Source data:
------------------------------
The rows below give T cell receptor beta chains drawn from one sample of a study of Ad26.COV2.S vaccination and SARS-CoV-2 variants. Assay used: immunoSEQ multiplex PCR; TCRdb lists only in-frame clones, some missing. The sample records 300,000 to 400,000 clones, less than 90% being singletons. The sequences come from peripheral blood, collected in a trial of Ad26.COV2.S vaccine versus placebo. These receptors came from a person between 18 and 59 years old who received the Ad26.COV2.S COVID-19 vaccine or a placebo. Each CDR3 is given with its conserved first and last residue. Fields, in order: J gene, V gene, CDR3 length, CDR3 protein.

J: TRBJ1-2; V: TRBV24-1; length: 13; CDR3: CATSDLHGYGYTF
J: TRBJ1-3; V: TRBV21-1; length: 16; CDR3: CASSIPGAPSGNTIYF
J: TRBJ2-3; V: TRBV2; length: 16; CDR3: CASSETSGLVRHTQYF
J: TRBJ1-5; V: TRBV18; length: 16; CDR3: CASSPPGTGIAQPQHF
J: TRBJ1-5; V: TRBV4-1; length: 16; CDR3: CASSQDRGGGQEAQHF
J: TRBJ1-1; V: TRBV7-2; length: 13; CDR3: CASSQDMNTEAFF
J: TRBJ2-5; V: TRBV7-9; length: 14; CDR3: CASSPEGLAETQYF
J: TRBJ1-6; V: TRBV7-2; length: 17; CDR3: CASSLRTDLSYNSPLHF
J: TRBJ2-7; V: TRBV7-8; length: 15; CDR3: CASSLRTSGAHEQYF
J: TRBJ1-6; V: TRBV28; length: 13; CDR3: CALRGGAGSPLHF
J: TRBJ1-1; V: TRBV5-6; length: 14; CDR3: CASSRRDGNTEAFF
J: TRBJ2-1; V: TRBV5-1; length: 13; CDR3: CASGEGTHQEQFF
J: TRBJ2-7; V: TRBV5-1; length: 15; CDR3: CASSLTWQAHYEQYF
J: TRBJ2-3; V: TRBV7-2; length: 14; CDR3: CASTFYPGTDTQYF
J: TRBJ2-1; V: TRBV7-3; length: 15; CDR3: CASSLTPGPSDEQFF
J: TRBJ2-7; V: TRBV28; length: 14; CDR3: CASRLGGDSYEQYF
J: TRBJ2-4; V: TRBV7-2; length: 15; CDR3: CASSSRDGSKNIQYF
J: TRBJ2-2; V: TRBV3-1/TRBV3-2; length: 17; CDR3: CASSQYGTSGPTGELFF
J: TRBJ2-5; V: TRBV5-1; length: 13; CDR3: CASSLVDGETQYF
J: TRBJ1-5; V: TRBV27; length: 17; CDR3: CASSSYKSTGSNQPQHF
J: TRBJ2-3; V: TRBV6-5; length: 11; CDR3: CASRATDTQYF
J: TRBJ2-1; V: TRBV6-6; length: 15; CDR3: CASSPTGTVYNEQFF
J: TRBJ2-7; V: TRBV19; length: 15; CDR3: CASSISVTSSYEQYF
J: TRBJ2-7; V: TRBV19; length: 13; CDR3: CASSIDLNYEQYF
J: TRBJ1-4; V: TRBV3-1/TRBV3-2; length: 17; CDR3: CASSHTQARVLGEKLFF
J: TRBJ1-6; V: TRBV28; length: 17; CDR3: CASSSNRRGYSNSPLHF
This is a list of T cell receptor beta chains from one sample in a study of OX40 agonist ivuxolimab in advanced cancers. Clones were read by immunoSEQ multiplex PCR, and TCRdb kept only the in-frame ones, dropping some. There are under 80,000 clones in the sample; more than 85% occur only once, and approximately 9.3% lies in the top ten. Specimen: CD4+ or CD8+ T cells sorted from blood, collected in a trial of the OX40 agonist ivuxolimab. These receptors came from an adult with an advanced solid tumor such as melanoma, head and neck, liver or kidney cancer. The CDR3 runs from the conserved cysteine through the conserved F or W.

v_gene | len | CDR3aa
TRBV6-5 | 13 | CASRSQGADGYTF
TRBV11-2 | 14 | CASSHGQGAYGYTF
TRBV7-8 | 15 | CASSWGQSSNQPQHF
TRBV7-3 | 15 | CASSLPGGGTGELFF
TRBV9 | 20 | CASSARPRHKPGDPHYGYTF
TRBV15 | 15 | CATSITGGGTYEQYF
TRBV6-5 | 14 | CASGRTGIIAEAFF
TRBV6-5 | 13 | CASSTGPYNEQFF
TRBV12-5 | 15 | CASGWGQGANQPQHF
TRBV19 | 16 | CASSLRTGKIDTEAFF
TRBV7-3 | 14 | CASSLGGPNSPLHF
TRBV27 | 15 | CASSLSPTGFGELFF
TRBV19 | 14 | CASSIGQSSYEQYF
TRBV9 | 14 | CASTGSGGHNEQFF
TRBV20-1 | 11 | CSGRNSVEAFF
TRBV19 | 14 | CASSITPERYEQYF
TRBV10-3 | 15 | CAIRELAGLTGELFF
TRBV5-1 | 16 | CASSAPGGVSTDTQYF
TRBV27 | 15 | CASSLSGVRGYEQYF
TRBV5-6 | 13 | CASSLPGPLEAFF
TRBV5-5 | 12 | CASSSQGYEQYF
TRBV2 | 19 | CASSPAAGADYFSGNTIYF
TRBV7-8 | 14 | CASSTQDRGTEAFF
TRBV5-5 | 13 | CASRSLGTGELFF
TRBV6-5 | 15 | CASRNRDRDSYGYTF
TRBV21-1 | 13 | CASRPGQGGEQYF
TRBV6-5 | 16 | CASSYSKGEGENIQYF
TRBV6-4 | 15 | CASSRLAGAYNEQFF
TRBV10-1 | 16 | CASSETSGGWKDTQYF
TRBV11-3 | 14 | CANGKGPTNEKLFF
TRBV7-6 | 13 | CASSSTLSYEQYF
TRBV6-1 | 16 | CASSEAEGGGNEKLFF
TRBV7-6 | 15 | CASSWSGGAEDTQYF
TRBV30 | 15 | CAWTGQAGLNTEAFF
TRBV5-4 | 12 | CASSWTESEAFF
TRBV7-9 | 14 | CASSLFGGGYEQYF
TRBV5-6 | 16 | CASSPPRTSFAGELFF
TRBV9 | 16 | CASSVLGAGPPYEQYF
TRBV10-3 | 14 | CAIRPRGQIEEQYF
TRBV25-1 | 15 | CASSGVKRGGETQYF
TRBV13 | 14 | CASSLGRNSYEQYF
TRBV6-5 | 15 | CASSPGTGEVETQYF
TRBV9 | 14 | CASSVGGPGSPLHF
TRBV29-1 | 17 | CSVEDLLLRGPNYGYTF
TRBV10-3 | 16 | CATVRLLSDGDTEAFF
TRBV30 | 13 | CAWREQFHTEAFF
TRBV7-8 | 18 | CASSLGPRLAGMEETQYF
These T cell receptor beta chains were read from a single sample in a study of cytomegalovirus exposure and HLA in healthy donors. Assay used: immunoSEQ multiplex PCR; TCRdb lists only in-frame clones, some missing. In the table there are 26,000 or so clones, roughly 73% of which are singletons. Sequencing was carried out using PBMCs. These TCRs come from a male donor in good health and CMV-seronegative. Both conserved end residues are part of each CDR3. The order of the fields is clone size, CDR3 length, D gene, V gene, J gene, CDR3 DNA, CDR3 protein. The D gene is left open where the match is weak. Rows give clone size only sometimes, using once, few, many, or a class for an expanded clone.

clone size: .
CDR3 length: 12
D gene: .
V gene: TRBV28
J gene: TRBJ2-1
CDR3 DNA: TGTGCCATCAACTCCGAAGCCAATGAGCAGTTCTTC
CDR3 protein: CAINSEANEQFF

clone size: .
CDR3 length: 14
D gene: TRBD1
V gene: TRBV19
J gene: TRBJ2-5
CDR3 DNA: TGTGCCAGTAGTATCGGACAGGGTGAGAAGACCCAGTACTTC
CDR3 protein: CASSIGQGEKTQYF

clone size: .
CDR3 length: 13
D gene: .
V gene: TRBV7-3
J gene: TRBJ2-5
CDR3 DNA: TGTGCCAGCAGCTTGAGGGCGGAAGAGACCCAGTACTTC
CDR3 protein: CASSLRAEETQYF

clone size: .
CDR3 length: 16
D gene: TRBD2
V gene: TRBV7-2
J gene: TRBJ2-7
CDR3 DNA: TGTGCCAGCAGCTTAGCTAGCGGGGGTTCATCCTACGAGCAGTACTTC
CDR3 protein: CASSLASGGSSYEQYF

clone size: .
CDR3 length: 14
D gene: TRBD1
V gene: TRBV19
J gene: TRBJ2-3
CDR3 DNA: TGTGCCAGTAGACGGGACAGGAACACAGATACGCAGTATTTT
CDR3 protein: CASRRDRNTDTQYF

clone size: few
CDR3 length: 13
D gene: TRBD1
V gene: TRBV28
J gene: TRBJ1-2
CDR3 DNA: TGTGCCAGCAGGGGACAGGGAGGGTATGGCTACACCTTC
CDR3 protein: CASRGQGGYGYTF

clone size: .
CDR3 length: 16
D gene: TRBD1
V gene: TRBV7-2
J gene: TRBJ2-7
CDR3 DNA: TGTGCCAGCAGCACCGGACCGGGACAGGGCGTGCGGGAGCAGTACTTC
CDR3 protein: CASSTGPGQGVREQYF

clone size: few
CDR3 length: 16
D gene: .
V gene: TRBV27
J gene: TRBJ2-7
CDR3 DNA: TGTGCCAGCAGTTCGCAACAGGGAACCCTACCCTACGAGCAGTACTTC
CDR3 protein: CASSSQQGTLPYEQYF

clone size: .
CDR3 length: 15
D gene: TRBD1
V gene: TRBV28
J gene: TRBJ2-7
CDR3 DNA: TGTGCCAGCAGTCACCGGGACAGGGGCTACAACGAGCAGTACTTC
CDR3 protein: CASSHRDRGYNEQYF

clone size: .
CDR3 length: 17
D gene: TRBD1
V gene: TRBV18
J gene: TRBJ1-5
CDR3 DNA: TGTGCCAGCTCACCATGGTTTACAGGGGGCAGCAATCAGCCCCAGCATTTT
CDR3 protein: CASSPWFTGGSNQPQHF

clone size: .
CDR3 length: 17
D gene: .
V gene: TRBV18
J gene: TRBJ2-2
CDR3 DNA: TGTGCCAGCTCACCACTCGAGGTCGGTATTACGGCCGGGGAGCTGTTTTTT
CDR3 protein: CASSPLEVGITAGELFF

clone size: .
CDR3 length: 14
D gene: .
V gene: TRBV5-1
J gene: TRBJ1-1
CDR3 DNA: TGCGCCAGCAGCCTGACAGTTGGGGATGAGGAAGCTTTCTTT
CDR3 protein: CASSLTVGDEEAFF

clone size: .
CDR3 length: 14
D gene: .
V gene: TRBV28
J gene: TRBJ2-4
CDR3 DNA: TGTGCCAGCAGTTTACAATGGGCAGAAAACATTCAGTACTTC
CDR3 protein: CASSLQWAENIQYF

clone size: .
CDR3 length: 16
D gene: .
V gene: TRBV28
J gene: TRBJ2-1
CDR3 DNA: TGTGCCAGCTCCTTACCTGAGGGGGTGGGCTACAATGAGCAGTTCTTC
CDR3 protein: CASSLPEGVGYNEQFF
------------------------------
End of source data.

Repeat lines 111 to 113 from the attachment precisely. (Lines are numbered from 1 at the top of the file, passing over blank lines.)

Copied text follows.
CDR3 DNA: TGTGCCAGTAGACGGGACAGGAACACAGATACGCAGTATTTT
CDR3 protein: CASRRDRNTDTQYF

clone size: few